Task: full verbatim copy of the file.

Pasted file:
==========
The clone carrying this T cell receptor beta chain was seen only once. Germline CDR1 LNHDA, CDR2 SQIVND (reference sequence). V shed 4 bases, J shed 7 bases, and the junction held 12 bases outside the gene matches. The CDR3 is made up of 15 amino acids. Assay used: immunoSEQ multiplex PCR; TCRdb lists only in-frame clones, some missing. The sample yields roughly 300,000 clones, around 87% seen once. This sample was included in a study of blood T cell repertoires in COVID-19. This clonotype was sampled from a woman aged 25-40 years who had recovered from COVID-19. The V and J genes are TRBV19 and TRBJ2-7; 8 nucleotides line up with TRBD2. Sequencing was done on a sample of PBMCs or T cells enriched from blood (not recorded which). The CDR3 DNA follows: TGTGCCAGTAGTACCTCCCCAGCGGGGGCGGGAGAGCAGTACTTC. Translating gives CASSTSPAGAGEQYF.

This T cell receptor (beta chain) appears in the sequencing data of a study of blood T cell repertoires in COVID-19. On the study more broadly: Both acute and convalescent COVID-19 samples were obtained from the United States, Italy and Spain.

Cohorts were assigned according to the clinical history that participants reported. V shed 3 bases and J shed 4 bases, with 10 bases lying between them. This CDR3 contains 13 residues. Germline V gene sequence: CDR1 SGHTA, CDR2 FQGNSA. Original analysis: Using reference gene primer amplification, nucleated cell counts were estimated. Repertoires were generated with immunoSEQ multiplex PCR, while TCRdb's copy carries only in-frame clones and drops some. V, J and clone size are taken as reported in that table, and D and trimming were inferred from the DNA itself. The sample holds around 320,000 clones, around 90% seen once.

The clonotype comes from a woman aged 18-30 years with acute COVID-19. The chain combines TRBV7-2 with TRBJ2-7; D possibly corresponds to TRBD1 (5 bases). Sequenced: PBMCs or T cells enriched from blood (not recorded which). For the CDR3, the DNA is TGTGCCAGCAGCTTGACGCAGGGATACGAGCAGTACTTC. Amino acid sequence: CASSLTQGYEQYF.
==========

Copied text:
The clone carrying this T cell receptor beta chain was seen only once. Germline CDR1 LNHDA, CDR2 SQIVND (reference sequence). V shed 4 bases, J shed 7 bases, and the junction held 12 bases outside the gene matches. The CDR3 is made up of 15 amino acids. Assay used: immunoSEQ multiplex PCR; TCRdb lists only in-frame clones, some missing. The sample yields roughly 300,000 clones, around 87% seen once. This sample was included in a study of blood T cell repertoires in COVID-19. This clonotype was sampled from a woman aged 25-40 years who had recovered from COVID-19. The V and J genes are TRBV19 and TRBJ2-7; 8 nucleotides line up with TRBD2. Sequencing was done on a sample of PBMCs or T cells enriched from blood (not recorded which). The CDR3 DNA follows: TGTGCCAGTAGTACCTCCCCAGCGGGGGCGGGAGAGCAGTACTTC. Translating gives CASSTSPAGAGEQYF.

This T cell receptor (beta chain) appears in the sequencing data of a study of blood T cell repertoires in COVID-19. On the study more broadly: Both acute and convalescent COVID-19 samples were obtained from the United States, Italy and Spain.

Cohorts were assigned according to the clinical history that participants reported. V shed 3 bases and J shed 4 bases, with 10 bases lying between them. This CDR3 contains 13 residues. Germline V gene sequence: CDR1 SGHTA, CDR2 FQGNSA. Original analysis: Using reference gene primer amplification, nucleated cell counts were estimated. Repertoires were generated with immunoSEQ multiplex PCR, while TCRdb's copy carries only in-frame clones and drops some. V, J and clone size are taken as reported in that table, and D and trimming were inferred from the DNA itself. The sample holds around 320,000 clones, around 90% seen once.

The clonotype comes from a woman aged 18-30 years with acute COVID-19. The chain combines TRBV7-2 with TRBJ2-7; D possibly corresponds to TRBD1 (5 bases). Sequenced: PBMCs or T cells enriched from blood (not recorded which). For the CDR3, the DNA is TGTGCCAGCAGCTTGACGCAGGGATACGAGCAGTACTTC. Amino acid sequence: CASSLTQGYEQYF.